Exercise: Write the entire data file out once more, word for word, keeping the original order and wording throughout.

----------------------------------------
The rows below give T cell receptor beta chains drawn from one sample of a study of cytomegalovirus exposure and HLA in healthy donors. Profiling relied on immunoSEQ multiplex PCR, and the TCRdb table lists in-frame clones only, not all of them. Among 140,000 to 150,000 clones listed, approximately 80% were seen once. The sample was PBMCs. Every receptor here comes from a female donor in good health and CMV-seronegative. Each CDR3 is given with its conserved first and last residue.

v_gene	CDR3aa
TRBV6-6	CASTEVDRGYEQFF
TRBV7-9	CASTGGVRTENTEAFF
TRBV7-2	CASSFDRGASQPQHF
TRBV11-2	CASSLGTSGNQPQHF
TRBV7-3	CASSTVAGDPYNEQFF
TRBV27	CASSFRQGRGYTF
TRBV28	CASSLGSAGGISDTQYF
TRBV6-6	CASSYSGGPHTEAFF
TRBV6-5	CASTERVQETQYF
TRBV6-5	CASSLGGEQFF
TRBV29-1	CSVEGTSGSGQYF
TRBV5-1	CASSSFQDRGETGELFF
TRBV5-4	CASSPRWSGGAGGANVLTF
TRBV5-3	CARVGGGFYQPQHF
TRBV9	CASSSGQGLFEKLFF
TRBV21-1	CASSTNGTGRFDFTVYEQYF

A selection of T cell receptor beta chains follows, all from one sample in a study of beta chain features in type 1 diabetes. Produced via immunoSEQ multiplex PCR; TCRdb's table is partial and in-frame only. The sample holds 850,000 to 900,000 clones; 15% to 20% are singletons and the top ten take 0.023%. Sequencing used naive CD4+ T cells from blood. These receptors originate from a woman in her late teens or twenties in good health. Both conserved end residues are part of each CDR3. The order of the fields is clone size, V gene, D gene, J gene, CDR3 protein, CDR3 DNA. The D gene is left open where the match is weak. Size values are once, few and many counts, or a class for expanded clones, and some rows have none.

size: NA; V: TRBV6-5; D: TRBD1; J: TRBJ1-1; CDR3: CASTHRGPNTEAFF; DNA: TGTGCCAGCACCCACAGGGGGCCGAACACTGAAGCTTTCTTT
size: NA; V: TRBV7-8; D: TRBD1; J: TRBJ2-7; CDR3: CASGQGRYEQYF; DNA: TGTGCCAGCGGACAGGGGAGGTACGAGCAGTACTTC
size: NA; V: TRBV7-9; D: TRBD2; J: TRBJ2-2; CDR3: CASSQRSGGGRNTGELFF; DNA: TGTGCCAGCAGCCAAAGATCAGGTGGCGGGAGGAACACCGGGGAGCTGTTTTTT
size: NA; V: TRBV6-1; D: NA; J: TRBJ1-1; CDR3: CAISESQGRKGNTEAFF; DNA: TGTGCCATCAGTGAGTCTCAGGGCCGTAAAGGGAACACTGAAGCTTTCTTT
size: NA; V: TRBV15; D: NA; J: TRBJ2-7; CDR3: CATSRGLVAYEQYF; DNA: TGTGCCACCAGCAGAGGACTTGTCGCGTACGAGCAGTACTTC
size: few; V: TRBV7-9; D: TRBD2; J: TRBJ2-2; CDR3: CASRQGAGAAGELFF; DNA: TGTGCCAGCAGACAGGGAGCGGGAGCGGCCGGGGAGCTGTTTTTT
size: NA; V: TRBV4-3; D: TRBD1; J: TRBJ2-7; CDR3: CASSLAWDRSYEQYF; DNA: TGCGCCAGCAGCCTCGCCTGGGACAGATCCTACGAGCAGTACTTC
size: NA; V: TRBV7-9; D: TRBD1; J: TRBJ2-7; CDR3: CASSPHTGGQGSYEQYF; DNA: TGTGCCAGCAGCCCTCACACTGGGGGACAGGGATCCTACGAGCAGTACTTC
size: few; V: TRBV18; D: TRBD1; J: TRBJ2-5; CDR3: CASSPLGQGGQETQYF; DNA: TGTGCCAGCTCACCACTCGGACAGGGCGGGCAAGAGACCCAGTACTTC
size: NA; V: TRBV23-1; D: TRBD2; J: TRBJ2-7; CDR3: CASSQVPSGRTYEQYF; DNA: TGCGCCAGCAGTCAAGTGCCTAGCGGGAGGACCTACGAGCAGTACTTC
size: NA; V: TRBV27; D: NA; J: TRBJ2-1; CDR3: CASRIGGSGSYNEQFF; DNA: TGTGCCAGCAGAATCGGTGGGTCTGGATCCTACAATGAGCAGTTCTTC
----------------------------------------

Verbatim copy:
The rows below give T cell receptor beta chains drawn from one sample of a study of cytomegalovirus exposure and HLA in healthy donors. Profiling relied on immunoSEQ multiplex PCR, and the TCRdb table lists in-frame clones only, not all of them. Among 140,000 to 150,000 clones listed, approximately 80% were seen once. The sample was PBMCs. Every receptor here comes from a female donor in good health and CMV-seronegative. Each CDR3 is given with its conserved first and last residue.

v_gene	CDR3aa
TRBV6-6	CASTEVDRGYEQFF
TRBV7-9	CASTGGVRTENTEAFF
TRBV7-2	CASSFDRGASQPQHF
TRBV11-2	CASSLGTSGNQPQHF
TRBV7-3	CASSTVAGDPYNEQFF
TRBV27	CASSFRQGRGYTF
TRBV28	CASSLGSAGGISDTQYF
TRBV6-6	CASSYSGGPHTEAFF
TRBV6-5	CASTERVQETQYF
TRBV6-5	CASSLGGEQFF
TRBV29-1	CSVEGTSGSGQYF
TRBV5-1	CASSSFQDRGETGELFF
TRBV5-4	CASSPRWSGGAGGANVLTF
TRBV5-3	CARVGGGFYQPQHF
TRBV9	CASSSGQGLFEKLFF
TRBV21-1	CASSTNGTGRFDFTVYEQYF

A selection of T cell receptor beta chains follows, all from one sample in a study of beta chain features in type 1 diabetes. Produced via immunoSEQ multiplex PCR; TCRdb's table is partial and in-frame only. The sample holds 850,000 to 900,000 clones; 15% to 20% are singletons and the top ten take 0.023%. Sequencing used naive CD4+ T cells from blood. These receptors originate from a woman in her late teens or twenties in good health. Both conserved end residues are part of each CDR3. The order of the fields is clone size, V gene, D gene, J gene, CDR3 protein, CDR3 DNA. The D gene is left open where the match is weak. Size values are once, few and many counts, or a class for expanded clones, and some rows have none.

size: NA; V: TRBV6-5; D: TRBD1; J: TRBJ1-1; CDR3: CASTHRGPNTEAFF; DNA: TGTGCCAGCACCCACAGGGGGCCGAACACTGAAGCTTTCTTT
size: NA; V: TRBV7-8; D: TRBD1; J: TRBJ2-7; CDR3: CASGQGRYEQYF; DNA: TGTGCCAGCGGACAGGGGAGGTACGAGCAGTACTTC
size: NA; V: TRBV7-9; D: TRBD2; J: TRBJ2-2; CDR3: CASSQRSGGGRNTGELFF; DNA: TGTGCCAGCAGCCAAAGATCAGGTGGCGGGAGGAACACCGGGGAGCTGTTTTTT
size: NA; V: TRBV6-1; D: NA; J: TRBJ1-1; CDR3: CAISESQGRKGNTEAFF; DNA: TGTGCCATCAGTGAGTCTCAGGGCCGTAAAGGGAACACTGAAGCTTTCTTT
size: NA; V: TRBV15; D: NA; J: TRBJ2-7; CDR3: CATSRGLVAYEQYF; DNA: TGTGCCACCAGCAGAGGACTTGTCGCGTACGAGCAGTACTTC
size: few; V: TRBV7-9; D: TRBD2; J: TRBJ2-2; CDR3: CASRQGAGAAGELFF; DNA: TGTGCCAGCAGACAGGGAGCGGGAGCGGCCGGGGAGCTGTTTTTT
size: NA; V: TRBV4-3; D: TRBD1; J: TRBJ2-7; CDR3: CASSLAWDRSYEQYF; DNA: TGCGCCAGCAGCCTCGCCTGGGACAGATCCTACGAGCAGTACTTC
size: NA; V: TRBV7-9; D: TRBD1; J: TRBJ2-7; CDR3: CASSPHTGGQGSYEQYF; DNA: TGTGCCAGCAGCCCTCACACTGGGGGACAGGGATCCTACGAGCAGTACTTC
size: few; V: TRBV18; D: TRBD1; J: TRBJ2-5; CDR3: CASSPLGQGGQETQYF; DNA: TGTGCCAGCTCACCACTCGGACAGGGCGGGCAAGAGACCCAGTACTTC
size: NA; V: TRBV23-1; D: TRBD2; J: TRBJ2-7; CDR3: CASSQVPSGRTYEQYF; DNA: TGCGCCAGCAGTCAAGTGCCTAGCGGGAGGACCTACGAGCAGTACTTC
size: NA; V: TRBV27; D: NA; J: TRBJ2-1; CDR3: CASRIGGSGSYNEQFF; DNA: TGTGCCAGCAGAATCGGTGGGTCTGGATCCTACAATGAGCAGTTCTTC